Hong Kong student leaders agree to hold talks with government

Hong Kong student leaders agree to hold talks with government
Pro-democracy protesters attend a talk under a foot bridge as thousands block a main road leading to the financial Central district in Hong Kong October 2, 2014.

HONG KONG - Students whose peaceful pro-democracy protests have gripped Hong Kong on Friday (Oct 3) agreed to hold talks with the government while vowing to continue their occupation, as the city's underfire leader refused to stand down.

Huge crowds have shut down central areas of the Chinese city with mass sit-ins all week and had set a midnight Thursday deadline for Chief Executive Leung Chun-ying to quit and for Beijing to guarantee the former British colony full democracy.

With his office besieged by thousands of protesters and tensions with police high, a defiant Leung appeared minutes before midnight rejecting calls to go, but offered talks to one prominent student group in a bid to break the impasse.

Hong Kong is set to return to work on Friday after a two-day public holiday, but major roads and transport routes remain crippled by the chaos.

"I will not resign because I have to continue with the work for elections," Leung said, referring to upcoming polls in 2017 which are at the centre of the ongoing confrontation between demonstrators and the Beijing-backed city authorities.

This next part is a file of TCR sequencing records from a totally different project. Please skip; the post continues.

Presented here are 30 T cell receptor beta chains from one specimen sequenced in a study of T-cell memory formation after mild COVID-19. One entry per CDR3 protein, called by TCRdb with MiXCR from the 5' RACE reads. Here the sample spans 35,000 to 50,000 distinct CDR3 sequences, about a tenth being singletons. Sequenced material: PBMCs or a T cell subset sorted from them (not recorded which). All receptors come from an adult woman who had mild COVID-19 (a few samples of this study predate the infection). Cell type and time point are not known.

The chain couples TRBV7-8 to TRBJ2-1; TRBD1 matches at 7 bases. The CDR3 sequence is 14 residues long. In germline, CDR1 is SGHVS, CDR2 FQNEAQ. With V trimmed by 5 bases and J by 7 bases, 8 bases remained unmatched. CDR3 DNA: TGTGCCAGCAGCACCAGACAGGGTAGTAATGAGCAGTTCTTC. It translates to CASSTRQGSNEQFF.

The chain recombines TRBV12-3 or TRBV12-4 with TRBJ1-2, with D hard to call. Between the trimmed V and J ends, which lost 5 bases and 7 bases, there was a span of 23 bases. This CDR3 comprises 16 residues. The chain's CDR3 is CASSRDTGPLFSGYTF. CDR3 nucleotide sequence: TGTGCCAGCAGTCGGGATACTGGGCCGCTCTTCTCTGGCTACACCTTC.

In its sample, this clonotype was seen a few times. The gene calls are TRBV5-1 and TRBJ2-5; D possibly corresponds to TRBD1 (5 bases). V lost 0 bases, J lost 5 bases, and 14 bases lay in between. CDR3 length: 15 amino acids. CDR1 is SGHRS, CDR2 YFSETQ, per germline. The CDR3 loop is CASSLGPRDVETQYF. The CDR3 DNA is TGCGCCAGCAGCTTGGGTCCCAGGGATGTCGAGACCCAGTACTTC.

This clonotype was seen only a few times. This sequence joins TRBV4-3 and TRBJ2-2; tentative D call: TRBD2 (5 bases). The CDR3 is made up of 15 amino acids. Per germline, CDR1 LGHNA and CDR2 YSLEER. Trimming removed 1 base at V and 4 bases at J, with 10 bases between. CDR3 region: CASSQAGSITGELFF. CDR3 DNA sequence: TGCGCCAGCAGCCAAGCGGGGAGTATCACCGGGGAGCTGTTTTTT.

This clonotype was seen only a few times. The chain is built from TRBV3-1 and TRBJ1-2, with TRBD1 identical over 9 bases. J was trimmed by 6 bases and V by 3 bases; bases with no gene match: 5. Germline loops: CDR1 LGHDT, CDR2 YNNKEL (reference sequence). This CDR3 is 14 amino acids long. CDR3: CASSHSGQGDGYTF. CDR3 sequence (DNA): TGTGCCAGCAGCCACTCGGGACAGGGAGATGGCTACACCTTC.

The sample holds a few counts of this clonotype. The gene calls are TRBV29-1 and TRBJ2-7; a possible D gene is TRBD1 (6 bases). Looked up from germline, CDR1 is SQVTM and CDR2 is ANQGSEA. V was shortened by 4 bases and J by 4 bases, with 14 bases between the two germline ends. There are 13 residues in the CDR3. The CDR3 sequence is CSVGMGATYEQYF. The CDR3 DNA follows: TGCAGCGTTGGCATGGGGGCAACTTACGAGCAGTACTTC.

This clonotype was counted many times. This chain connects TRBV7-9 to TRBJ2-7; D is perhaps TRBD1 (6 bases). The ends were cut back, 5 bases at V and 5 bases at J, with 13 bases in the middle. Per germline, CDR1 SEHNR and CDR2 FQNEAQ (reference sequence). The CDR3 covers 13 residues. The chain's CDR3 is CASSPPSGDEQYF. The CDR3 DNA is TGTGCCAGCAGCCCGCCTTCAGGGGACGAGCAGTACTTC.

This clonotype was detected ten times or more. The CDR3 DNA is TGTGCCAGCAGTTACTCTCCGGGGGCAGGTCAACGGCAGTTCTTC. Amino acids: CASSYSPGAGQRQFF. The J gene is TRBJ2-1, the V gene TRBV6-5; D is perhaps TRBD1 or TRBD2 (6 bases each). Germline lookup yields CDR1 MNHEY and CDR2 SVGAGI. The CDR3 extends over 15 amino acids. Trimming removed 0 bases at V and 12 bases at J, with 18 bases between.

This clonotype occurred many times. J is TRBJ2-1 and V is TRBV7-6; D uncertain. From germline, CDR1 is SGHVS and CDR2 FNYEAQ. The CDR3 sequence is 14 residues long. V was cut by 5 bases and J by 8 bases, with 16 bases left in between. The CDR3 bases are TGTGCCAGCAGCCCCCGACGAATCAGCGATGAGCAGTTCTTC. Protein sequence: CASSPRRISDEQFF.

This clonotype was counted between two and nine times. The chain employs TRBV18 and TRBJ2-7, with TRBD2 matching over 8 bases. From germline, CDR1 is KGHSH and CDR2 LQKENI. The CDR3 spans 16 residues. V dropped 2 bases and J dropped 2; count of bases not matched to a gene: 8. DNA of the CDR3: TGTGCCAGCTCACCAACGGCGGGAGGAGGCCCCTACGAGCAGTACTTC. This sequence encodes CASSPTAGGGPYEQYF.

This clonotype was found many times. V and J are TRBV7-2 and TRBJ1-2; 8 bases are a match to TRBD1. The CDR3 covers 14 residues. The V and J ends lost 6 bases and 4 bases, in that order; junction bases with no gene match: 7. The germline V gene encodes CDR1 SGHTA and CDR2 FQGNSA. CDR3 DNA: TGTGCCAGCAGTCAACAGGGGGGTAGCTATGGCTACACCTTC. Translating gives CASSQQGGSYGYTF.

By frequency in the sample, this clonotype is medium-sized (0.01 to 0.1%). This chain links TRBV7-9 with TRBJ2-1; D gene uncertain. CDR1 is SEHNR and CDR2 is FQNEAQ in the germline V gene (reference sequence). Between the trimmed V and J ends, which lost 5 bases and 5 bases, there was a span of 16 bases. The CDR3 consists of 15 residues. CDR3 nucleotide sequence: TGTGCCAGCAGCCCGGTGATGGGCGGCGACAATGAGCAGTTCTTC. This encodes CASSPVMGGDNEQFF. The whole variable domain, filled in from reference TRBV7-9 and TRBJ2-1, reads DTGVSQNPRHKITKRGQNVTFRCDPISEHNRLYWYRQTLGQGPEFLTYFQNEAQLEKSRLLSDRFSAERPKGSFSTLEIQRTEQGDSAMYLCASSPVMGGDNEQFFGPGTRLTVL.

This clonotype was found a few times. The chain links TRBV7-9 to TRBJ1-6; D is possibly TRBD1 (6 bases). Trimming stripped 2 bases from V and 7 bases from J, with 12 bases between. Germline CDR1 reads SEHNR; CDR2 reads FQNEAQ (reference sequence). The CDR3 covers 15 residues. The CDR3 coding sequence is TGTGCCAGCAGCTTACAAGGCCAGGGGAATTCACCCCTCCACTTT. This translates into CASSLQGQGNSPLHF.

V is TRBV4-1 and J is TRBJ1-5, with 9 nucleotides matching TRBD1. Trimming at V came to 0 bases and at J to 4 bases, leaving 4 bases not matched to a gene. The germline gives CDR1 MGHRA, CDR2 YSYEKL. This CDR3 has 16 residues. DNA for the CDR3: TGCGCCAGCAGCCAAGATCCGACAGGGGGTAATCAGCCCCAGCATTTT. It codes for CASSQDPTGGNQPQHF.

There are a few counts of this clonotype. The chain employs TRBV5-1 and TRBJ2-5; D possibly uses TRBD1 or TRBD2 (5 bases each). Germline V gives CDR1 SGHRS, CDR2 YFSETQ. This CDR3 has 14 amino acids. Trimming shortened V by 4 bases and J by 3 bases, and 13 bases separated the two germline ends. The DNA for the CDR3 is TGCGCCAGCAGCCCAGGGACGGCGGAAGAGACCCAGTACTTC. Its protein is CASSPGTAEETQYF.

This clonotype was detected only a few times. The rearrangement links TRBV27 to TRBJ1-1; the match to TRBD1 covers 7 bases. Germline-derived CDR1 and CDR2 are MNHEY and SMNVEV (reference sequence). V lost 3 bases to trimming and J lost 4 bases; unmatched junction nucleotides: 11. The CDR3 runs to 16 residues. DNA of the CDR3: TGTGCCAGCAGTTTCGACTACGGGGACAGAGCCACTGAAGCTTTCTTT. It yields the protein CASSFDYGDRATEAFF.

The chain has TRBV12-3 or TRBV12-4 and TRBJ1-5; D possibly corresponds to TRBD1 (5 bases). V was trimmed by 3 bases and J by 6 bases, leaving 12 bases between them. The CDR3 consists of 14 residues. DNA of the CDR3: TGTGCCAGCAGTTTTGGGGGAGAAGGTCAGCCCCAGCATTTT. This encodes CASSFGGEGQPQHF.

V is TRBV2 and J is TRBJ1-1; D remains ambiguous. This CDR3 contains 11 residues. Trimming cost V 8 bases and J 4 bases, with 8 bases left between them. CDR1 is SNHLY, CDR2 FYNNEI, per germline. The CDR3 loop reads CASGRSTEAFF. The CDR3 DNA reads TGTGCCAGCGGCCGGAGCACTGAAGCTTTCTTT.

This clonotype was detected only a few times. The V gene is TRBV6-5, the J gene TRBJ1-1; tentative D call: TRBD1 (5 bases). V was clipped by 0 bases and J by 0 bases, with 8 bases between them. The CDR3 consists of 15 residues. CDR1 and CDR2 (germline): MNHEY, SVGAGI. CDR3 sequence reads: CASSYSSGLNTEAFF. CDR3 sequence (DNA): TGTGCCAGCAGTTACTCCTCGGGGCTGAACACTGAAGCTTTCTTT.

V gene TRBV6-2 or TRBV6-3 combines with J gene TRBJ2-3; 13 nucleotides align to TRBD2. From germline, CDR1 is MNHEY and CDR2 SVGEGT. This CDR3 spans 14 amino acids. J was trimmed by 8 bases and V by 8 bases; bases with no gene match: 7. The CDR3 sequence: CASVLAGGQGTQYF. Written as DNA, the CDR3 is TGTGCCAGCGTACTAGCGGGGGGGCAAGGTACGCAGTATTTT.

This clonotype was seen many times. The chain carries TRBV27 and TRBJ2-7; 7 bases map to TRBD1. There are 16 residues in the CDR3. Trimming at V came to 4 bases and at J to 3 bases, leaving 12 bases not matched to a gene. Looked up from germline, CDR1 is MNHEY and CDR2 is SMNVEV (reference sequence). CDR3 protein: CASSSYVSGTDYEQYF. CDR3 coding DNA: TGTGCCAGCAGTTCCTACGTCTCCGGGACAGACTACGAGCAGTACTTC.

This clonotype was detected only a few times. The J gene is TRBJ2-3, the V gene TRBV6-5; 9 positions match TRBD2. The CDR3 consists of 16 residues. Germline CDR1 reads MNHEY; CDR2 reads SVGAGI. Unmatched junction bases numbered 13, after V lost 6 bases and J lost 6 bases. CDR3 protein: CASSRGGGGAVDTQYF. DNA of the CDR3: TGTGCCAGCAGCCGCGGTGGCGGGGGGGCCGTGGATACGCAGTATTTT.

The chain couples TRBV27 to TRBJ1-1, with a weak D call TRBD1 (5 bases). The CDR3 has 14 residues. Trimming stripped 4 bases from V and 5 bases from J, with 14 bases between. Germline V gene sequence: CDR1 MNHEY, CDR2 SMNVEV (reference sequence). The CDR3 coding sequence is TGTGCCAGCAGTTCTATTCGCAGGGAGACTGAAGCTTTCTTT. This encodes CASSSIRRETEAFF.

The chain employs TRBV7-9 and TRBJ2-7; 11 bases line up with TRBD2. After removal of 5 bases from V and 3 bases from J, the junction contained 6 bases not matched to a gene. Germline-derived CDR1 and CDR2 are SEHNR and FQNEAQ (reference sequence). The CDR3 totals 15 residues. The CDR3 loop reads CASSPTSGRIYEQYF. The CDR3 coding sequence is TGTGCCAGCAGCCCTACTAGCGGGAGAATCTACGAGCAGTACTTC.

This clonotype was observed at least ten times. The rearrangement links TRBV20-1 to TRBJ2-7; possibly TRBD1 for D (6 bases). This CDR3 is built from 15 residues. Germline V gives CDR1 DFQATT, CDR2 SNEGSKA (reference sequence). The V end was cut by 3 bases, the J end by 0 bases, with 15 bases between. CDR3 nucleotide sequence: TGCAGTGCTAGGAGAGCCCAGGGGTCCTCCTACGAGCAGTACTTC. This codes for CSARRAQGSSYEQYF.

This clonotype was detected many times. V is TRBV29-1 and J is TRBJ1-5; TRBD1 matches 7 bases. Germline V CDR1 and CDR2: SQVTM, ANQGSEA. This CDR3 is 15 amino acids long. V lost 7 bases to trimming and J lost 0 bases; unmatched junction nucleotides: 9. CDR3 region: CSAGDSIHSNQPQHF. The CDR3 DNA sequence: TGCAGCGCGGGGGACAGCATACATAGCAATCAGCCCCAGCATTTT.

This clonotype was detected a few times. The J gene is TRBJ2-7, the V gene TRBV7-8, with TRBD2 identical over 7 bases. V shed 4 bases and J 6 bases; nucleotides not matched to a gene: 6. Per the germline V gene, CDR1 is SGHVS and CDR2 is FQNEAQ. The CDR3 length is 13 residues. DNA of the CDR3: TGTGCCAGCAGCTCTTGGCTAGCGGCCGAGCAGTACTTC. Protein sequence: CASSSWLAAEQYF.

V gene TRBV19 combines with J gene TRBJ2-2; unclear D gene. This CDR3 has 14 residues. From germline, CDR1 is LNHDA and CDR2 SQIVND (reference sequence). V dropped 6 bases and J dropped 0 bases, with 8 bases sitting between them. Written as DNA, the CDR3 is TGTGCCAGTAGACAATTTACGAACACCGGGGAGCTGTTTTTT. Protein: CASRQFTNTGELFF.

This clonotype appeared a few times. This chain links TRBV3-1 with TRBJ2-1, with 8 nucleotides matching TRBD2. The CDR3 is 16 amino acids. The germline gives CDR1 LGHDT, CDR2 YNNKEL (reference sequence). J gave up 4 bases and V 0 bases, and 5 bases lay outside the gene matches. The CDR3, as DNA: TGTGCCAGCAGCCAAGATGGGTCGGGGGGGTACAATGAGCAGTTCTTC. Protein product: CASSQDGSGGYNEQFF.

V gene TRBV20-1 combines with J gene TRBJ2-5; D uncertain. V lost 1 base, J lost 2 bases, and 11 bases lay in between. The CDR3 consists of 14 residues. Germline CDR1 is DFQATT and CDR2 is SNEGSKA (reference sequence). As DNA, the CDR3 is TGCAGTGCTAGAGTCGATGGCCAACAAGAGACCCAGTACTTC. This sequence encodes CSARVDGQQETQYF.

In a concession, the chief executive said he would appoint Chief Administration Secretary Carrie Lam to lead talks with the Hong Kong Federation of Students (HKFS), one of several groups behind the demonstrations in the financial hub.

In a statement released early Friday, HKFS said they would meet Lam but renewed calls for Leung's resignation, vowing to continue their occupation if their demands were not met.

"CY Leung has already lost all his integrity and betrayed people's trust in him ... His resignation is only a matter of time," HKFS said. "Hong Kong people shall continue (their) occupying movement until genuine universal suffrage comes to light." It was not clear when the talks will take place.

On Aug 31, China said Hong Kongers would be able to vote for their next chief executive, or leader, but that only candidates vetted by a loyalist committee would be allowed to stand, a decision dismissed as "fake democracy" by furious demonstrators.

Protesters divided

The offer of dialogue appeared to mollify protest leaders, who had vowed to escalate their occupation of major sites if their demands were not met.

"It is the first time since August 31 that a minister has agreed to talk to students and citizens. This is a critical moment," student leader Lester Shum told the crowds, according to the South China Morning Post.

The Occupy Central group said it welcomed the talks, adding it hoped they would "provide a turning point in the current political stalemate".

However, others were angered by the decision to talk with the embattled government and began an impromptu sit-in on Lung Wo Road, one of the few remaining carriageways around the besieged government headquarters that had remained largely free of demonstrators.

"We're here to escalate the action, this is the point of the Occupy movement," said Chris Lau, 28, a computer engineer and one of the first to sit in the road. "The goals are still the same, true universal suffrage and for CY (Leung) to step down. Talking won't bring results, only action."

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